Unlike traditional ambassadors, Noisette is working with St. Pete-based wine expert and educator Stephanie Miller Love to create a certification program for attendees with no wine experience. Additionally, a partnership with a national distributor will allow brand ambassadors to work alongside its salespeople.

She called this aspect an unusual opportunity for people to learn many facets of the industry, and the ultimate goal is to propel diversity.

A partnership with an Oregon winery, Noisette explained, is a key aspect of Mermosa’s flavor profile. The company’s products are all made in the Willamette Valley from grapes grown in the Pacific Northwest.

“But, we did research and development with agricultural products in Florida,” she added. “We’re just waiting for the right real estate opportunities so we can really grow that side of the brand.”

Hazelnut with Christie Bruner, Vice President of Advocacy for the St. Petersburg Region Chamber of Commerce, at a recent Run Fest event. Picture: Facebook.

Retailers nationwide now carry Mermosa’s products, although the vast majority, 394, operate from Florida and the Southeast. Sam’s local clubs offer Mermosa, as does the base exchange at MacDill Air Force Base, which matches the family’s rich military history.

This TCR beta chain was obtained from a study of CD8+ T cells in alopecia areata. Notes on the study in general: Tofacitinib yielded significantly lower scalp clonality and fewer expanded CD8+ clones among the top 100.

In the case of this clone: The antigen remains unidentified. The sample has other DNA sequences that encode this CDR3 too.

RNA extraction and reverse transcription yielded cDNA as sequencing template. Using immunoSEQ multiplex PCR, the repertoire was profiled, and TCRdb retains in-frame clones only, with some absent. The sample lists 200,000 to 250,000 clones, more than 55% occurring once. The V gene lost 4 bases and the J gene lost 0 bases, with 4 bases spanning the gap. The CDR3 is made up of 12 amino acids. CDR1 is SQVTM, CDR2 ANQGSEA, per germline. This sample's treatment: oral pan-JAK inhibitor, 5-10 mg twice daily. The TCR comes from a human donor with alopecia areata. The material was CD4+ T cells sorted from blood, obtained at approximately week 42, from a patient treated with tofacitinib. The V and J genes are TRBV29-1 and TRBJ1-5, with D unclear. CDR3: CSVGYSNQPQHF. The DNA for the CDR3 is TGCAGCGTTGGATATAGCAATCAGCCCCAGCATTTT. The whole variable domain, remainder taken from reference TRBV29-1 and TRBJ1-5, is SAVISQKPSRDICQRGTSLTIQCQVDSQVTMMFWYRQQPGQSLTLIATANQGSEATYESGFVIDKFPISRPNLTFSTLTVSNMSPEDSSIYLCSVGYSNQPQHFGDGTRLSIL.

According to its website, 10 businesses around Charleston — where Noisette’s ancestors once dominated slavery — also offer the family brand.

The Cousin Peggy Project provided $13,000 in matching membership revenue for the International African American Museum of Charleston. According to the website, the museum’s Family History Center uses expert genealogical research to connect relatives and uncover untold stories.

Noisette said the fate of her ancestry, her parents meeting by chance in Charleston and becoming the state’s first black-owned wine brand, put life in perspective.

“I also feel like I’m doing the right thing with my time, my energy and my family,” she added. “I have two small children who know our family history – they have bonded with family members around the world through Mermosa. It’s just like a call.

For more information about Mermosa, visit the website here.

Noisette with her cousin Peggy, the matriarch and family historian. Screenshot.

Elisha A. Tilghman